Self-managing aged home care packages

Stream: Aged care services
Date: Wednesday, 11 September 2019
Time: 10.45 am – 12.25 pm

Abstract

(Alternatively Human Services Strand) This paper reports on the findings of a pre-trial study of older people who planned to self-manage their home care packages. The trial was conducted by COTA Australia in 2018-19 with seven service providers and 100 clients, 65 having family carers acting on their behalf. RMIT University evaluated the trial. Aged care legislation and policies promote consumer choice and control using a consumer directed care (CDC) model. However, options are often limited when service providers manage the package. The research questions asked of older people and their carers in the pre-trial study were: what advantages they expected; confidence to self-manage; information and supports wanted; and any concerns, perceived risks or stresses. The research methods used were: separate online surveys for all consumers and carers; and semi-structured telephone interviews with a stratified sample of 18 consumers/carers. The major reasons for wanting to self-manage were: hassles with service providers; saving administration costs and having more funds to spend on supports; using funds flexibly; and wanting to know the account balance in real time. An important finding was that only one person identified any possible stresses or risks, this being a concern about having to repay any overspent funds. As other studies have identified a range of possible risks, the findings suggest that older people may be unaware of the risks that self-management brings. The implication of this finding is that policy makers and service providers need policies that provide oversight while fostering autonomy in those who self-mange.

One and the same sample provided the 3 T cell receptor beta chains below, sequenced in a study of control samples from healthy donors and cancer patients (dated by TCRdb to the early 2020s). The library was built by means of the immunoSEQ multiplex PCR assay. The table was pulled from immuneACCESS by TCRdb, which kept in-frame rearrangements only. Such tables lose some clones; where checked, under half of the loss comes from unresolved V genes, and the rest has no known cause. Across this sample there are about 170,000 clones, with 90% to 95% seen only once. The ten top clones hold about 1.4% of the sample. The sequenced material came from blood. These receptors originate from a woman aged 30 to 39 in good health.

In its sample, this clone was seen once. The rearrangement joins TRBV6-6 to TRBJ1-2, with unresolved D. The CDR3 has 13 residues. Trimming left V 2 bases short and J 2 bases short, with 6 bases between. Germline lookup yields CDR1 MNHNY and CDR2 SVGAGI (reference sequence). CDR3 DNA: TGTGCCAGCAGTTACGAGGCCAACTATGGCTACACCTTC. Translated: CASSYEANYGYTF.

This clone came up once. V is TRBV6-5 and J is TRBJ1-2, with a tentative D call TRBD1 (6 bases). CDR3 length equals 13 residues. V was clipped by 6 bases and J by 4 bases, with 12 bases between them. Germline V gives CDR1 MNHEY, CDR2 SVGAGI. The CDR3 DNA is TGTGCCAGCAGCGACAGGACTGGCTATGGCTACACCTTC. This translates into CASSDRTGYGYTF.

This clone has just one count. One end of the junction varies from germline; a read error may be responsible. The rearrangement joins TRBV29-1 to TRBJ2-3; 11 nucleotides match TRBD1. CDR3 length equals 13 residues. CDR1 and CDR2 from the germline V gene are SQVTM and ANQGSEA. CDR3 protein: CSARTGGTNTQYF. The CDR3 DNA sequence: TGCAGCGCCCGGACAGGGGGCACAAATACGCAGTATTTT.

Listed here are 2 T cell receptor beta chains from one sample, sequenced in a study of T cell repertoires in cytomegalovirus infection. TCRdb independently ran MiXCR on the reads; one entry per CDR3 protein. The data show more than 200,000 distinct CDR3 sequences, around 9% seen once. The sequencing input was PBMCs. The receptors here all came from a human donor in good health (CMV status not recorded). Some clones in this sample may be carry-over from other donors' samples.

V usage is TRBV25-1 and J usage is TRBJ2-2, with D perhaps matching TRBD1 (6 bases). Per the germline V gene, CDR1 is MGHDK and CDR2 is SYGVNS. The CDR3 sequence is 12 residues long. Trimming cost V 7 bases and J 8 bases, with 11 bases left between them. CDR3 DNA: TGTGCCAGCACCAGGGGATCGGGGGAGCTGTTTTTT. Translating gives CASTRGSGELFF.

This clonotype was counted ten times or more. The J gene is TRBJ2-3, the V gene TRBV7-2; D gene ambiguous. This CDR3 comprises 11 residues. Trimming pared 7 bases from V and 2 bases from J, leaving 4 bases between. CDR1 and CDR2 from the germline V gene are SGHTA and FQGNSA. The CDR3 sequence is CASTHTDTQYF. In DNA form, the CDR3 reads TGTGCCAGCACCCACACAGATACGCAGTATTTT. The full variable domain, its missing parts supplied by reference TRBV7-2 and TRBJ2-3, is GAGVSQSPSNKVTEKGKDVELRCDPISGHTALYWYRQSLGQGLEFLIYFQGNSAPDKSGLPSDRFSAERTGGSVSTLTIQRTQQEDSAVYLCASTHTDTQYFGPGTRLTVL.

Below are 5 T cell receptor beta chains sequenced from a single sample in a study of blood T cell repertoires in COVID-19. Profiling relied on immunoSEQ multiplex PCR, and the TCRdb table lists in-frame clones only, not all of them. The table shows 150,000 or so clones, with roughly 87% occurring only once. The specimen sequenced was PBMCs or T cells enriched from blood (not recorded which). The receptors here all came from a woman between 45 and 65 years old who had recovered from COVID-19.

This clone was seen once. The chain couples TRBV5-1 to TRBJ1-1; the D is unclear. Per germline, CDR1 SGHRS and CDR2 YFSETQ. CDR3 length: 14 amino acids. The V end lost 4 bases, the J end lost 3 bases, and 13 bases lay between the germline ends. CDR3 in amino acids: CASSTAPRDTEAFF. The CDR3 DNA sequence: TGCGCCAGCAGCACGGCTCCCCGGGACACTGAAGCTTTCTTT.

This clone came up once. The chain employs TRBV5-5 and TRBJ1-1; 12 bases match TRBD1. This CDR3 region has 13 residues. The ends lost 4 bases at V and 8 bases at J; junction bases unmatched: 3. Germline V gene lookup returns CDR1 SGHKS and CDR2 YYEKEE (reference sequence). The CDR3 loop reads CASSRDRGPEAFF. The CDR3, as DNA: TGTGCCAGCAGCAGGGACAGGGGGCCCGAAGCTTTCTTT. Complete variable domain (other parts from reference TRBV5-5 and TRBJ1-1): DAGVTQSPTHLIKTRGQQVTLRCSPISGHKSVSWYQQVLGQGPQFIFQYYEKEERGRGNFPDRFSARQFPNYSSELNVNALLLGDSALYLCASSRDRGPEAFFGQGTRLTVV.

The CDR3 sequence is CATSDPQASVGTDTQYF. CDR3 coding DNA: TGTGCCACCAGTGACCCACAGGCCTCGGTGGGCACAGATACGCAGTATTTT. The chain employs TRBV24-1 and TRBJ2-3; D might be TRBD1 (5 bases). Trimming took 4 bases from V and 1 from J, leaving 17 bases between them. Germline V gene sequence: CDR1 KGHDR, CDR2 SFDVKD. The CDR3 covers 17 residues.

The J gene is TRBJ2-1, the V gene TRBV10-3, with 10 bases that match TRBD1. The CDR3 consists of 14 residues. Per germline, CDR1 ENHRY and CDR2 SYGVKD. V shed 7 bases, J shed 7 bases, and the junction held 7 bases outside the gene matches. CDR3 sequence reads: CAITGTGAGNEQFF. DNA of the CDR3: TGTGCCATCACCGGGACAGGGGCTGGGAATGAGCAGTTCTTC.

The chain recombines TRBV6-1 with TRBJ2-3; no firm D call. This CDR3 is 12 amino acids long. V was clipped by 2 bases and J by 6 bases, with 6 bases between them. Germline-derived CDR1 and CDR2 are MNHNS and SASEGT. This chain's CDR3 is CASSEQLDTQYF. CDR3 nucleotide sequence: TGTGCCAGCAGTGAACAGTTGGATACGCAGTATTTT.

Author

Carmel Laragy (Presenter), RMIT University
Dr Carmel Laragy has extensive experience researching self-management of disability and aged care packages in Australia and overseas. She has in-depth knowledge of the many facets that this transition entails when people have more choice and control over their services and supports. Factors include organisational cultural change, the design of services to support informed decision making, available services and supports to purchase, a suitably trained and skilled workforce, and balancing opportunities and risk.